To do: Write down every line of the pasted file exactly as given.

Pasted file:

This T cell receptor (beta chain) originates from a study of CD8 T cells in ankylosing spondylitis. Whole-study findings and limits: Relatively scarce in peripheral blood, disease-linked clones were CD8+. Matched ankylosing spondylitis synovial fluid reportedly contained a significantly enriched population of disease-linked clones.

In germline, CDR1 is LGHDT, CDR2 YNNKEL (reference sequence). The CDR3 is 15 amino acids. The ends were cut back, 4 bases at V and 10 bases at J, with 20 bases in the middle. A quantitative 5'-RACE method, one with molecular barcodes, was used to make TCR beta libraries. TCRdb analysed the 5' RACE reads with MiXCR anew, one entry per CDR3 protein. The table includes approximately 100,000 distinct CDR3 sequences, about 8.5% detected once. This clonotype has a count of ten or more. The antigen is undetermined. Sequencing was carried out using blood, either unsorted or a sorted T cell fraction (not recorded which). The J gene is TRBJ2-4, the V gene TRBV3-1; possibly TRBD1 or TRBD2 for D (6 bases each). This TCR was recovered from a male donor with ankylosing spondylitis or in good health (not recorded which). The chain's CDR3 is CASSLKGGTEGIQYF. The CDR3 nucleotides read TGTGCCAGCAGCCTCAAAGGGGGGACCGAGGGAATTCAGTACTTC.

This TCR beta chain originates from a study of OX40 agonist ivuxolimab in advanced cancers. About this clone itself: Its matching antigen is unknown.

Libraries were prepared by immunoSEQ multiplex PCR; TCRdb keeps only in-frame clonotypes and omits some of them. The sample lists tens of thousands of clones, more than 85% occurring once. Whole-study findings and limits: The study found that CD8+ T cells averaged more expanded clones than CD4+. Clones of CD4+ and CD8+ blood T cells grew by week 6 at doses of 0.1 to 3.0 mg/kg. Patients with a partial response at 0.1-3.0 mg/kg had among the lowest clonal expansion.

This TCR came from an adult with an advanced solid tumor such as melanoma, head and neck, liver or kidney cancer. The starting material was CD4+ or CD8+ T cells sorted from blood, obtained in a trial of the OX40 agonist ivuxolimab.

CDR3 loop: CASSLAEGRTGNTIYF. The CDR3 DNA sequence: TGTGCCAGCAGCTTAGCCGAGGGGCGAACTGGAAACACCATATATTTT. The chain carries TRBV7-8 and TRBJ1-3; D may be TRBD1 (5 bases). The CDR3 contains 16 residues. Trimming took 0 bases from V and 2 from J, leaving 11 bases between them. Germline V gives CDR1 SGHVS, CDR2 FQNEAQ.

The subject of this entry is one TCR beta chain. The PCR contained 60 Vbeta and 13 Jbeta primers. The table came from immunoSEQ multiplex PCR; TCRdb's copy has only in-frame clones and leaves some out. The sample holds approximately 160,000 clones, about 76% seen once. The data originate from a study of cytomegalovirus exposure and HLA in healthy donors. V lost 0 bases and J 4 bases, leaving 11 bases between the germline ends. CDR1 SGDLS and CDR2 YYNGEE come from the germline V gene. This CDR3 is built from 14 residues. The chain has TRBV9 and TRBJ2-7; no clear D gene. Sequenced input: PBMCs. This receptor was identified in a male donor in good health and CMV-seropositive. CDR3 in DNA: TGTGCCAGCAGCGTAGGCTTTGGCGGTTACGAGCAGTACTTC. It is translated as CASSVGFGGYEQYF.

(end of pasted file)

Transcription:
This T cell receptor (beta chain) originates from a study of CD8 T cells in ankylosing spondylitis. Whole-study findings and limits: Relatively scarce in peripheral blood, disease-linked clones were CD8+. Matched ankylosing spondylitis synovial fluid reportedly contained a significantly enriched population of disease-linked clones.

In germline, CDR1 is LGHDT, CDR2 YNNKEL (reference sequence). The CDR3 is 15 amino acids. The ends were cut back, 4 bases at V and 10 bases at J, with 20 bases in the middle. A quantitative 5'-RACE method, one with molecular barcodes, was used to make TCR beta libraries. TCRdb analysed the 5' RACE reads with MiXCR anew, one entry per CDR3 protein. The table includes approximately 100,000 distinct CDR3 sequences, about 8.5% detected once. This clonotype has a count of ten or more. The antigen is undetermined. Sequencing was carried out using blood, either unsorted or a sorted T cell fraction (not recorded which). The J gene is TRBJ2-4, the V gene TRBV3-1; possibly TRBD1 or TRBD2 for D (6 bases each). This TCR was recovered from a male donor with ankylosing spondylitis or in good health (not recorded which). The chain's CDR3 is CASSLKGGTEGIQYF. The CDR3 nucleotides read TGTGCCAGCAGCCTCAAAGGGGGGACCGAGGGAATTCAGTACTTC.

This TCR beta chain originates from a study of OX40 agonist ivuxolimab in advanced cancers. About this clone itself: Its matching antigen is unknown.

Libraries were prepared by immunoSEQ multiplex PCR; TCRdb keeps only in-frame clonotypes and omits some of them. The sample lists tens of thousands of clones, more than 85% occurring once. Whole-study findings and limits: The study found that CD8+ T cells averaged more expanded clones than CD4+. Clones of CD4+ and CD8+ blood T cells grew by week 6 at doses of 0.1 to 3.0 mg/kg. Patients with a partial response at 0.1-3.0 mg/kg had among the lowest clonal expansion.

This TCR came from an adult with an advanced solid tumor such as melanoma, head and neck, liver or kidney cancer. The starting material was CD4+ or CD8+ T cells sorted from blood, obtained in a trial of the OX40 agonist ivuxolimab.

CDR3 loop: CASSLAEGRTGNTIYF. The CDR3 DNA sequence: TGTGCCAGCAGCTTAGCCGAGGGGCGAACTGGAAACACCATATATTTT. The chain carries TRBV7-8 and TRBJ1-3; D may be TRBD1 (5 bases). The CDR3 contains 16 residues. Trimming took 0 bases from V and 2 from J, leaving 11 bases between them. Germline V gives CDR1 SGHVS, CDR2 FQNEAQ.

The subject of this entry is one TCR beta chain. The PCR contained 60 Vbeta and 13 Jbeta primers. The table came from immunoSEQ multiplex PCR; TCRdb's copy has only in-frame clones and leaves some out. The sample holds approximately 160,000 clones, about 76% seen once. The data originate from a study of cytomegalovirus exposure and HLA in healthy donors. V lost 0 bases and J 4 bases, leaving 11 bases between the germline ends. CDR1 SGDLS and CDR2 YYNGEE come from the germline V gene. This CDR3 is built from 14 residues. The chain has TRBV9 and TRBJ2-7; no clear D gene. Sequenced input: PBMCs. This receptor was identified in a male donor in good health and CMV-seropositive. CDR3 in DNA: TGTGCCAGCAGCGTAGGCTTTGGCGGTTACGAGCAGTACTTC. It is translated as CASSVGFGGYEQYF.